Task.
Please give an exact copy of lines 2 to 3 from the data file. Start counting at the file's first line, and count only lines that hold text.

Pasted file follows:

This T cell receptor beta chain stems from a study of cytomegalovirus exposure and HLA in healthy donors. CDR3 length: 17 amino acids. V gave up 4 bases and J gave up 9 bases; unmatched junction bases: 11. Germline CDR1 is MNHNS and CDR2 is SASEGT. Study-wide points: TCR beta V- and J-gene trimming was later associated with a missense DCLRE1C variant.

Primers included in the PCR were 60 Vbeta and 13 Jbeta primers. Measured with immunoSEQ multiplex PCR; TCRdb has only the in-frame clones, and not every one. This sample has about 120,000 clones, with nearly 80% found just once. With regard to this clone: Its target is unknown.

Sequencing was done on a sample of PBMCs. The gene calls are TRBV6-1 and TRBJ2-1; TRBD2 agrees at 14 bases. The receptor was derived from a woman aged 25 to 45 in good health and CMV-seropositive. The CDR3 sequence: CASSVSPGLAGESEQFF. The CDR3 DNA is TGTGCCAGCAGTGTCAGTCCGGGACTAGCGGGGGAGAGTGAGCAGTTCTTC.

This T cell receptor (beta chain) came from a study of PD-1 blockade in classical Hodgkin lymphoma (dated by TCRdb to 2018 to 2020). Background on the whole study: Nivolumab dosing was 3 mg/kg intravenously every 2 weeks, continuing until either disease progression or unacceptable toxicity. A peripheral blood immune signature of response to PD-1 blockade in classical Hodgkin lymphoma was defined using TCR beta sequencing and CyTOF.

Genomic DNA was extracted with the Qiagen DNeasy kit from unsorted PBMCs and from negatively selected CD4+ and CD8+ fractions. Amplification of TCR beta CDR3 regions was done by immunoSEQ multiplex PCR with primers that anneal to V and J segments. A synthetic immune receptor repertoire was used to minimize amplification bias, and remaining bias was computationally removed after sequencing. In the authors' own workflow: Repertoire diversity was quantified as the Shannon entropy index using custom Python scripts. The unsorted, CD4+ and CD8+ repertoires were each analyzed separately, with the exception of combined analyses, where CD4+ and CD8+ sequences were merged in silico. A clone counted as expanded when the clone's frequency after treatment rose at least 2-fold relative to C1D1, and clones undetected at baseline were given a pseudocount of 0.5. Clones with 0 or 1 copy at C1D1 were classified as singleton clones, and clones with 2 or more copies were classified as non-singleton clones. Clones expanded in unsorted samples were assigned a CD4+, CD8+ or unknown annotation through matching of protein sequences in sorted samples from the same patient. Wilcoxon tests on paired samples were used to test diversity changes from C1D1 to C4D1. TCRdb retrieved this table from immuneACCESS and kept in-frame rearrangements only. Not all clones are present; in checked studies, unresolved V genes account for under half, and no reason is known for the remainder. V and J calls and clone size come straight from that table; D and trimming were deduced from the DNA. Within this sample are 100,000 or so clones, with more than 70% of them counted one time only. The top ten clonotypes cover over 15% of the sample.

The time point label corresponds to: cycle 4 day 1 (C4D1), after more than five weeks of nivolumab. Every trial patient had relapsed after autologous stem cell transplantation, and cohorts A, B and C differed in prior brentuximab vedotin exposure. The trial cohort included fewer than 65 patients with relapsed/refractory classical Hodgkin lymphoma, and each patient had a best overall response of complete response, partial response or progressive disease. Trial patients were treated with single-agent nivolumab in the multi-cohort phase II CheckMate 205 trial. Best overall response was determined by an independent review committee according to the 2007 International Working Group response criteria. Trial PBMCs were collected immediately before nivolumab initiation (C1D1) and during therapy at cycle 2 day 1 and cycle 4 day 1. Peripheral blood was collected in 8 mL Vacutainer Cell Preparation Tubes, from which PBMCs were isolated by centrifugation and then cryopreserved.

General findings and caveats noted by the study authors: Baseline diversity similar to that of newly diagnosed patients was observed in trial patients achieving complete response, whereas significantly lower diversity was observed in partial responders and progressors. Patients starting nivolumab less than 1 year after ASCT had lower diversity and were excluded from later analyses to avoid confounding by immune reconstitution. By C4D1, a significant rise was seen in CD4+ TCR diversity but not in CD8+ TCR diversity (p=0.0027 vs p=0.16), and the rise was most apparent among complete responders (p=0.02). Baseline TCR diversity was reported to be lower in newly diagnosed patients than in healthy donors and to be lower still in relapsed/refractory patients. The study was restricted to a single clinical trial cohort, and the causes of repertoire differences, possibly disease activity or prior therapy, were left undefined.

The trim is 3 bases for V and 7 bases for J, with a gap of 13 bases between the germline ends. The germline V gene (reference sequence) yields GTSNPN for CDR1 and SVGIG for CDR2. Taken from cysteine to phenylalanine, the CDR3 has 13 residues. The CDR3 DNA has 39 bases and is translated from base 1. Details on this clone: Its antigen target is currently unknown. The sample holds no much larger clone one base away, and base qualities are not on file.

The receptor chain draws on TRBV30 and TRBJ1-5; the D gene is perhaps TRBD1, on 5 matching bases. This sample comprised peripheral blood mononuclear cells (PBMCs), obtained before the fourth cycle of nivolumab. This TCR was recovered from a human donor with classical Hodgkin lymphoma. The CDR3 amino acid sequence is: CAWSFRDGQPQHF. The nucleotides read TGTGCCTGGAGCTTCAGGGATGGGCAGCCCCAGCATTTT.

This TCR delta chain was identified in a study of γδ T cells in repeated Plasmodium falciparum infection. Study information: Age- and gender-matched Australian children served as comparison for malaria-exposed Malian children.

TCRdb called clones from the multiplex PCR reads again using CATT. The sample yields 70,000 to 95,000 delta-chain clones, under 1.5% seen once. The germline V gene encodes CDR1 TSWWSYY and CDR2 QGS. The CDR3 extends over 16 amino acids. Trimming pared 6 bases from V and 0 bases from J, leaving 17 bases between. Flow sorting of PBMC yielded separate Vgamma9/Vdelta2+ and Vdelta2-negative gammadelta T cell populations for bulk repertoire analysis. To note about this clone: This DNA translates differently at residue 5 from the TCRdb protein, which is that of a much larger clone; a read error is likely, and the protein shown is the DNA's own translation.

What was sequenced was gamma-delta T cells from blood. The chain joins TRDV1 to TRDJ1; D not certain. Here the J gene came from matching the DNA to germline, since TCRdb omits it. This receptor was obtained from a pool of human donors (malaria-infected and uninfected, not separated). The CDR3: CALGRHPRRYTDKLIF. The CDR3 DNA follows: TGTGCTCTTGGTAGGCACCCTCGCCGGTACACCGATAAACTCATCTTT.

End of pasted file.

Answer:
Primers included in the PCR were 60 Vbeta and 13 Jbeta primers. Measured with immunoSEQ multiplex PCR; TCRdb has only the in-frame clones, and not every one. This sample has about 120,000 clones, with nearly 80% found just once. With regard to this clone: Its target is unknown.

Sequencing was done on a sample of PBMCs. The gene calls are TRBV6-1 and TRBJ2-1; TRBD2 agrees at 14 bases. The receptor was derived from a woman aged 25 to 45 in good health and CMV-seropositive. The CDR3 sequence: CASSVSPGLAGESEQFF. The CDR3 DNA is TGTGCCAGCAGTGTCAGTCCGGGACTAGCGGGGGAGAGTGAGCAGTTCTTC.